News: Gibson (Detainee) Inquiry scrapped

London Guantánamo Campaign

The inquiry into over a dozen allegations of British intelligence forces’ complicity in torture abroad, announced by the government in July 2010 (and whose guidelines were published in September 2011), is due to be scrapped pending criminal investigations into British collusion in the “rendition” of two Libyan nationals in 2004. Former ministers are likely to be questioned as part of this police investigation. The Justice Secretary Kenneth Clarke, in making the announcement in parliament today, has said that the government remains committed to an inquiry once the criminal investigations are complete. The Gibson Inquiry ( has faced strong criticism due to its limited scope and lack of transparency and accountability; it was boycotted by various NGOs and victims last year and earlier this month the two Libyan victims stated that they would be withdrawing as well to pursue criminal proceedings against the British government. Fresh documents about British involvement in “extraordinary rendition”, shedding further light on the allegations made by these men, were discovered in Libya by Human Rights Watch during an investigation into human rights abuses there in September 2011 ( The Metropolitan Police and the CPS, who are investigating, may also open up inquiries into allegations of abuse by MI5 and MI6 made by Shaker Aamer.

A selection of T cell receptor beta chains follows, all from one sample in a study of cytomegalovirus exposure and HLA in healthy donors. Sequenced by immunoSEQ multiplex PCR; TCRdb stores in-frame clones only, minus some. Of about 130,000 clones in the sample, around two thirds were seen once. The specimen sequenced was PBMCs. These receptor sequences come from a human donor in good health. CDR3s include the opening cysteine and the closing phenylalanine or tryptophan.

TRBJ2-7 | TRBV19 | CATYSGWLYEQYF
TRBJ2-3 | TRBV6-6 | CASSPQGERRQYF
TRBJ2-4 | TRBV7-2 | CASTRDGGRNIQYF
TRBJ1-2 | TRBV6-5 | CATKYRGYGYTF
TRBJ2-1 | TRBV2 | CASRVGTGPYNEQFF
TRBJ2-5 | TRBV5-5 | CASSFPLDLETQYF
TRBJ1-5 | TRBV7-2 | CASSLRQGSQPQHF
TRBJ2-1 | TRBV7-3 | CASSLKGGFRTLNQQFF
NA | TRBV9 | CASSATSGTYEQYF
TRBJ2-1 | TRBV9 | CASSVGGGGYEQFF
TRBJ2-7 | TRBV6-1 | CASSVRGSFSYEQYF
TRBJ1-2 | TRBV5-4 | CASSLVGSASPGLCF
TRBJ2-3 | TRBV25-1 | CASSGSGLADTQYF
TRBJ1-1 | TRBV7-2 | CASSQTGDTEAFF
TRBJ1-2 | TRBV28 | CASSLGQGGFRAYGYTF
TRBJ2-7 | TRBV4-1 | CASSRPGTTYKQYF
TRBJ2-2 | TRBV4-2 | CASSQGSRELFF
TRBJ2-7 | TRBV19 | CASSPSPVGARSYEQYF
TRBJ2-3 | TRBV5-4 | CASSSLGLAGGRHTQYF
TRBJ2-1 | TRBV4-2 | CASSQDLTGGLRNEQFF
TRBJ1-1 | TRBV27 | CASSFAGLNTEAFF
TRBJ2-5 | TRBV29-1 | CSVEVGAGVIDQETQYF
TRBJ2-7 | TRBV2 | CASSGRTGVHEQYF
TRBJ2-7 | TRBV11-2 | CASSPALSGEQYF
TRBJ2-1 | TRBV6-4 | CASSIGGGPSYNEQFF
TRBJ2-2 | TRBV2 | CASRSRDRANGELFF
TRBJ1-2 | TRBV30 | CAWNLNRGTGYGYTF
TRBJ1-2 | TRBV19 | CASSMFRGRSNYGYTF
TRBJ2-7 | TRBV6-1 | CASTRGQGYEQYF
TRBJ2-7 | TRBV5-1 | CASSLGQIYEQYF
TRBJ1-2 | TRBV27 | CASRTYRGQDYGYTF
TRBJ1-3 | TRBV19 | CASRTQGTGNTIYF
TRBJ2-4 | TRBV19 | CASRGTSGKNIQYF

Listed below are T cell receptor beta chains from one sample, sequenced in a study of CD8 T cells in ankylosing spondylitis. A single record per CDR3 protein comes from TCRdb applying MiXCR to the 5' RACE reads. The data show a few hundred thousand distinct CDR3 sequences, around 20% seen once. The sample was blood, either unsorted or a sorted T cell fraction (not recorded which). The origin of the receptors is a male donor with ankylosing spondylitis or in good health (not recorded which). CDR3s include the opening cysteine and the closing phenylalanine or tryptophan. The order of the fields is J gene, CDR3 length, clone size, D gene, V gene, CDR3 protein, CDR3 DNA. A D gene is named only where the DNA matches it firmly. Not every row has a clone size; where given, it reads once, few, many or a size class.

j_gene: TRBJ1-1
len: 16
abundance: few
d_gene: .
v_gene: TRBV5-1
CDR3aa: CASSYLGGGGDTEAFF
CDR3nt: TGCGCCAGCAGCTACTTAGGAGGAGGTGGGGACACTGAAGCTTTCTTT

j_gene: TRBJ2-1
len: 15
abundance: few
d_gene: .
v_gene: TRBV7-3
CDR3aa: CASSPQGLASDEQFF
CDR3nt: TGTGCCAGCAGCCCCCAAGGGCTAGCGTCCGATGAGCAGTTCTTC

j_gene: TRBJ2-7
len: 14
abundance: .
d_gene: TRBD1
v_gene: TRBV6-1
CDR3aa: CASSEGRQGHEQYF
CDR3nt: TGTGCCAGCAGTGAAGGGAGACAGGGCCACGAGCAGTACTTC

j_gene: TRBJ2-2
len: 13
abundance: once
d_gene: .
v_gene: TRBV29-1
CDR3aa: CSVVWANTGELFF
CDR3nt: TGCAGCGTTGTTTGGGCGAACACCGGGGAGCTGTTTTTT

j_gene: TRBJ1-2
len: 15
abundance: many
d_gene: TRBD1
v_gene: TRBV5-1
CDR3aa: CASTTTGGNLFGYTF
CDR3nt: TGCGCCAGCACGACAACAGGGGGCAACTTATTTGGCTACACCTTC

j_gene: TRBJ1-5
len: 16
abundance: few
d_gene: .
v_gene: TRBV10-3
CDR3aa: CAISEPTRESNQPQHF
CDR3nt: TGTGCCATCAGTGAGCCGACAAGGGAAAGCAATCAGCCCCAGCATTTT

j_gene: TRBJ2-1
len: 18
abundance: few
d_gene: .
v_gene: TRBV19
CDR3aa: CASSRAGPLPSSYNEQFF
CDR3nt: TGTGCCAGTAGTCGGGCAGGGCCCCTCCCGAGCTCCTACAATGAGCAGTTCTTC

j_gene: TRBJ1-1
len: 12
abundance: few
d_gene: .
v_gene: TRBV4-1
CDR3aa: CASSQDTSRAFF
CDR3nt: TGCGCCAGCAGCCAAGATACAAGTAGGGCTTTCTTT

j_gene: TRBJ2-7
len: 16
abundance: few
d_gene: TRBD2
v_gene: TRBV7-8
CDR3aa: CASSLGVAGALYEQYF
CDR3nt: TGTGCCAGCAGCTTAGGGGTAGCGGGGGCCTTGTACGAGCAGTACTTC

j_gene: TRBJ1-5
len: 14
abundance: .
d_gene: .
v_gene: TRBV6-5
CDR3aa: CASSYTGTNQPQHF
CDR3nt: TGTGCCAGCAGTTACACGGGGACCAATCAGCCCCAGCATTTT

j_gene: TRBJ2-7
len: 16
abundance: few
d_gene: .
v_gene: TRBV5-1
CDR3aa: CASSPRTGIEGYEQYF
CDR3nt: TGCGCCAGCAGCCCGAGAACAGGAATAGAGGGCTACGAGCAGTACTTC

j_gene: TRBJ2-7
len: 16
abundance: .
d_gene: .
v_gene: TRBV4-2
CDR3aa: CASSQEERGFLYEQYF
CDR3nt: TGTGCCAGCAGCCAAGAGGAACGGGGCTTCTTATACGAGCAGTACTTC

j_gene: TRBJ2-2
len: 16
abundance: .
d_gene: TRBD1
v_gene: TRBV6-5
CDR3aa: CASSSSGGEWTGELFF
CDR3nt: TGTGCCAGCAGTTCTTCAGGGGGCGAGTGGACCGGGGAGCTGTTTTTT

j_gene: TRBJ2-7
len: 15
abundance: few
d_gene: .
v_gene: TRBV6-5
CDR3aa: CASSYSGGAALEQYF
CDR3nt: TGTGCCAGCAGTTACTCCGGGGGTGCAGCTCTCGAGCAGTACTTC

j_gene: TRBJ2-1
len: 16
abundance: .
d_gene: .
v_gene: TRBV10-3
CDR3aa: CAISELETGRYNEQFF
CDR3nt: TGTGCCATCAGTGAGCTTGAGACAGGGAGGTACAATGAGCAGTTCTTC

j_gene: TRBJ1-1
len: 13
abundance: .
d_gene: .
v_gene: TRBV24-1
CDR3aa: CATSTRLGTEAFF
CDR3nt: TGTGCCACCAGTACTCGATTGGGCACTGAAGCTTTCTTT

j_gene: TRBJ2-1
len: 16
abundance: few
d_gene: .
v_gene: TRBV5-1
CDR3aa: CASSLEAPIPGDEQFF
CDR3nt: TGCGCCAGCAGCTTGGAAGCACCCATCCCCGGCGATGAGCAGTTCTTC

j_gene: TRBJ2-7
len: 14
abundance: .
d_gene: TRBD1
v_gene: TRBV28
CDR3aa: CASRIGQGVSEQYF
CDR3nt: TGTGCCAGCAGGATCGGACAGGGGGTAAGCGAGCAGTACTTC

While the scrapping of this notorious inquiry and the growing investigation into the criminal activity of some sections of the civil service and the previous government are positive developments, an inquiry that is transparent, open and effective is still very necessary.


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The Detainee Inquiry, which had commenced its work, issued the following statement, that although it would wind up, it would produce a report of its findings thus far:

Source: The London Guantánamo Campaign,


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